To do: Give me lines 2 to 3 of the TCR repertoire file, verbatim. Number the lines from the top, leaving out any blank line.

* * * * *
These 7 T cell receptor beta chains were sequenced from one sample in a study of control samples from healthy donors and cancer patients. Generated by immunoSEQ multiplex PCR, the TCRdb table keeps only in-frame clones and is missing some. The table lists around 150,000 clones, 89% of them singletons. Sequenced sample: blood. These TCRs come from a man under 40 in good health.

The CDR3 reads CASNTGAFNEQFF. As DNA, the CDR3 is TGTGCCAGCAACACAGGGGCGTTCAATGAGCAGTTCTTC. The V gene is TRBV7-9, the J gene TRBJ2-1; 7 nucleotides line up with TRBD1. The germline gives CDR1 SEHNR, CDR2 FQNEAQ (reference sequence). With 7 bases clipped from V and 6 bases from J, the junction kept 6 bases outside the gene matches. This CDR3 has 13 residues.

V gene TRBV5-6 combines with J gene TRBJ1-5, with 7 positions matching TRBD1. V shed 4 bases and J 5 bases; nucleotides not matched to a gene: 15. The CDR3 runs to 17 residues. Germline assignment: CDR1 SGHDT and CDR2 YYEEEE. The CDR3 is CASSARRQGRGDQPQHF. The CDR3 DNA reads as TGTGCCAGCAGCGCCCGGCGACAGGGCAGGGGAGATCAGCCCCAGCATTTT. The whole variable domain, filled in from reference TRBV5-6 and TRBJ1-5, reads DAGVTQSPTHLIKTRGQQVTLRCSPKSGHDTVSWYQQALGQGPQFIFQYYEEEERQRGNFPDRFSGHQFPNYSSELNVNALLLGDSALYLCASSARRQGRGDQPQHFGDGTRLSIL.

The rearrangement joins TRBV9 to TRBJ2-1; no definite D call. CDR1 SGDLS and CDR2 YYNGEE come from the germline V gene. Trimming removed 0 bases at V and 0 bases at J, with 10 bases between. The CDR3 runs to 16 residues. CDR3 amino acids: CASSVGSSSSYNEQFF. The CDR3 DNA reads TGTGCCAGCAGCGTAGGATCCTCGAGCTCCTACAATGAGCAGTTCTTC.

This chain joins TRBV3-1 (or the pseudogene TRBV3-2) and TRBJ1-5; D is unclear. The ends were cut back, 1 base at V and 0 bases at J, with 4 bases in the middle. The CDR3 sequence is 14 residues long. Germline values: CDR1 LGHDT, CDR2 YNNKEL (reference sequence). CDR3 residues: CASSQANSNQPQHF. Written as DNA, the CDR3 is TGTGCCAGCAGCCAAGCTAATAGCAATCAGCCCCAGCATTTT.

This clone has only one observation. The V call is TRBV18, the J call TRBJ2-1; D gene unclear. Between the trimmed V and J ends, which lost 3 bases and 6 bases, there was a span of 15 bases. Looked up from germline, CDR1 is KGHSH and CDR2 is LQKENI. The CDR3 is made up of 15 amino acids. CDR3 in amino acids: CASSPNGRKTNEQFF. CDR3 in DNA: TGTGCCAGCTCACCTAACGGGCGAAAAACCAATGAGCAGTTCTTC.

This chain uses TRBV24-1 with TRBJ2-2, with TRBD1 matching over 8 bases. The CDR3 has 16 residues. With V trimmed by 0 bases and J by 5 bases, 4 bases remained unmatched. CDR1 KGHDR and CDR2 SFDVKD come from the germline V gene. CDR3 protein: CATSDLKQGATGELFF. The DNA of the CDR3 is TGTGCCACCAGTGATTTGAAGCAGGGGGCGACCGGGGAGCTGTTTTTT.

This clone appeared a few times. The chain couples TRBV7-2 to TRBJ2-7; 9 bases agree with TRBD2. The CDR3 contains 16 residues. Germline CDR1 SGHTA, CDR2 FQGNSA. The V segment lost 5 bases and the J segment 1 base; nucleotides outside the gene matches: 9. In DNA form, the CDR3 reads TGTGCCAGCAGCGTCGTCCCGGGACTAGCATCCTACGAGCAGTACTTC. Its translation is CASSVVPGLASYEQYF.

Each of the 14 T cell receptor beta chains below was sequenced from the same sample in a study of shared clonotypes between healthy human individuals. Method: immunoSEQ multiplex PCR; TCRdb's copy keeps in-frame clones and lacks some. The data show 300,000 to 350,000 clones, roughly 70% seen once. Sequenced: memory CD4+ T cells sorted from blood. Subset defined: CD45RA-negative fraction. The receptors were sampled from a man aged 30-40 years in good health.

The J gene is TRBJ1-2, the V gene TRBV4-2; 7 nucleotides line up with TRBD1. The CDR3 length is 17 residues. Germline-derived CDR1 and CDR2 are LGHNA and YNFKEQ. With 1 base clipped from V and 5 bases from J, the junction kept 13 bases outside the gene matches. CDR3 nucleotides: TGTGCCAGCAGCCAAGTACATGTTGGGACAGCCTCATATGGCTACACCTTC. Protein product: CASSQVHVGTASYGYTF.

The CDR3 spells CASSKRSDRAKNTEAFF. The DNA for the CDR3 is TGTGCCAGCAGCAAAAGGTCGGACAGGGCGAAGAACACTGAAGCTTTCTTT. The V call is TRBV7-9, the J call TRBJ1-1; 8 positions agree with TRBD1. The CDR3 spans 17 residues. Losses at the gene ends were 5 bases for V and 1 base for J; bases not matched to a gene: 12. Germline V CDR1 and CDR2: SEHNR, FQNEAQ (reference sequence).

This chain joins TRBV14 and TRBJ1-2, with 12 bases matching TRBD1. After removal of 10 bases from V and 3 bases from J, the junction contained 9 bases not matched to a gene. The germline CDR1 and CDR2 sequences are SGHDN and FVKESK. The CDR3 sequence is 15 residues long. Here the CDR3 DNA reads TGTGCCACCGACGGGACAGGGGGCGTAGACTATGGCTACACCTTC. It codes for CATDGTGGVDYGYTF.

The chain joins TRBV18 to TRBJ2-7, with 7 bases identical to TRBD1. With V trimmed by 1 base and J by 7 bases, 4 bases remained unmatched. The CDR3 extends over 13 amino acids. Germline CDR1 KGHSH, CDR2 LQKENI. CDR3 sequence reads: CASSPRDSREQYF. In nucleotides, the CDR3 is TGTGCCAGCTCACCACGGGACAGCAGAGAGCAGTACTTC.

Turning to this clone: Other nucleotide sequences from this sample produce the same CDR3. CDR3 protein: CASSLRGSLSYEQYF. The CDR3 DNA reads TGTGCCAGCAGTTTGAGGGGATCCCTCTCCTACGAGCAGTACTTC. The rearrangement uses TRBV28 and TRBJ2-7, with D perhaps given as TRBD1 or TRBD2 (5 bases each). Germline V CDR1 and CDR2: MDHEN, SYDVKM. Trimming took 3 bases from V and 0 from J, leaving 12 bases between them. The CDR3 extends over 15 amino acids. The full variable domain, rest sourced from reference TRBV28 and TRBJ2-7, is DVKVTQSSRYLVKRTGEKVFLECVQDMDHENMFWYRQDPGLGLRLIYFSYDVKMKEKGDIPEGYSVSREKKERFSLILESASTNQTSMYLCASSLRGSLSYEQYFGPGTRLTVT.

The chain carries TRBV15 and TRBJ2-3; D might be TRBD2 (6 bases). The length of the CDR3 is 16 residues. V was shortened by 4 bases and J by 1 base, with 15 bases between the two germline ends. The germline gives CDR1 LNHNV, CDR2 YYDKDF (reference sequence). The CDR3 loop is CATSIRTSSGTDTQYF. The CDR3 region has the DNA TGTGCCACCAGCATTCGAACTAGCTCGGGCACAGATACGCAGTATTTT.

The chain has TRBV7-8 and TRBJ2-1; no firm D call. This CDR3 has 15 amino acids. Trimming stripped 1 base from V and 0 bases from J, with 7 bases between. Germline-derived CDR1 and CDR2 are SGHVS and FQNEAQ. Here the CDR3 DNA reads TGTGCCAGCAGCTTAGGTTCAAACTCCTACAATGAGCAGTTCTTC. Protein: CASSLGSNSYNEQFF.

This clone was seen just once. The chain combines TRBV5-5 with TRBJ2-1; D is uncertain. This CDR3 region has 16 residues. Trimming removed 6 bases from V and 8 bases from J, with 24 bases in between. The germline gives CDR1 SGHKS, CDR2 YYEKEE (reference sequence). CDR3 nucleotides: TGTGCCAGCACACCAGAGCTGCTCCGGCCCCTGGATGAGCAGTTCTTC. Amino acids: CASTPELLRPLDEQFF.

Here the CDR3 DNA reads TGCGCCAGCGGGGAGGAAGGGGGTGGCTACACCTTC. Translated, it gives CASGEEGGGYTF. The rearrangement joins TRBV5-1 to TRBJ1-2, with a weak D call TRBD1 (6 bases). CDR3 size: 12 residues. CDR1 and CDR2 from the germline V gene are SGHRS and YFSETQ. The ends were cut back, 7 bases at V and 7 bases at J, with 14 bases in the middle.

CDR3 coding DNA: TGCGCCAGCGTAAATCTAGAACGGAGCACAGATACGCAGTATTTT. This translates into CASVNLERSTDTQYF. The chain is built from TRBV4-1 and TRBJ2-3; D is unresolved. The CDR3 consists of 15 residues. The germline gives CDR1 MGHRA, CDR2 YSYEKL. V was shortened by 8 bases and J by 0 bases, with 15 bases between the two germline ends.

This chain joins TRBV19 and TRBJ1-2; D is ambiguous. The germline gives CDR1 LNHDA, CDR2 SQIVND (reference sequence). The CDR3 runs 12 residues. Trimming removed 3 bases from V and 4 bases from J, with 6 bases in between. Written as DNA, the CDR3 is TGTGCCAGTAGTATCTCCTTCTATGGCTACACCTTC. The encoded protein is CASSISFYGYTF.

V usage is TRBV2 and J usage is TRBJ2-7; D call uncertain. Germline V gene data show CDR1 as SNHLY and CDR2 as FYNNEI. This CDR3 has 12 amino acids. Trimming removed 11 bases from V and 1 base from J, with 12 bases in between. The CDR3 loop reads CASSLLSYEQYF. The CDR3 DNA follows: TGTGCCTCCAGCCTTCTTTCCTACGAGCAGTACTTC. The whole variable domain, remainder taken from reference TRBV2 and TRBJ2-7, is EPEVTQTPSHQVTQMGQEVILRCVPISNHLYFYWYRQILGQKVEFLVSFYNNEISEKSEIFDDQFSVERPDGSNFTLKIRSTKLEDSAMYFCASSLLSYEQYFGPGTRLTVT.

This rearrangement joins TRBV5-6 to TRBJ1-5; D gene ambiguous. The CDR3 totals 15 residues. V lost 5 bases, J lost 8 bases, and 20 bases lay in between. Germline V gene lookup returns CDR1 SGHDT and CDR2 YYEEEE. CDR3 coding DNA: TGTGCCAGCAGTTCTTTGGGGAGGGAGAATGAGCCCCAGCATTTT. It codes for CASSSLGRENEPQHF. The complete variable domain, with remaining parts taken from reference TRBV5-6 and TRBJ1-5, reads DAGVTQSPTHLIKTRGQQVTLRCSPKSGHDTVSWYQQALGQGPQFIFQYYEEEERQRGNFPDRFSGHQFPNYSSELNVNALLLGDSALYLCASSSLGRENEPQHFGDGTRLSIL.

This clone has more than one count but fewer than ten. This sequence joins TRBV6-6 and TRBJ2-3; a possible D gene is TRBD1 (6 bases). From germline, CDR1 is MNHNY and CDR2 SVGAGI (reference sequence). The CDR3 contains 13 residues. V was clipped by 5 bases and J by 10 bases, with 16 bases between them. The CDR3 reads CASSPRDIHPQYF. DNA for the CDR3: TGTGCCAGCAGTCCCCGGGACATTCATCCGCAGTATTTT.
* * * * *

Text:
The CDR3 reads CASNTGAFNEQFF. As DNA, the CDR3 is TGTGCCAGCAACACAGGGGCGTTCAATGAGCAGTTCTTC. The V gene is TRBV7-9, the J gene TRBJ2-1; 7 nucleotides line up with TRBD1. The germline gives CDR1 SEHNR, CDR2 FQNEAQ (reference sequence). With 7 bases clipped from V and 6 bases from J, the junction kept 6 bases outside the gene matches. This CDR3 has 13 residues.

V gene TRBV5-6 combines with J gene TRBJ1-5, with 7 positions matching TRBD1. V shed 4 bases and J 5 bases; nucleotides not matched to a gene: 15. The CDR3 runs to 17 residues. Germline assignment: CDR1 SGHDT and CDR2 YYEEEE. The CDR3 is CASSARRQGRGDQPQHF. The CDR3 DNA reads as TGTGCCAGCAGCGCCCGGCGACAGGGCAGGGGAGATCAGCCCCAGCATTTT. The whole variable domain, filled in from reference TRBV5-6 and TRBJ1-5, reads DAGVTQSPTHLIKTRGQQVTLRCSPKSGHDTVSWYQQALGQGPQFIFQYYEEEERQRGNFPDRFSGHQFPNYSSELNVNALLLGDSALYLCASSARRQGRGDQPQHFGDGTRLSIL.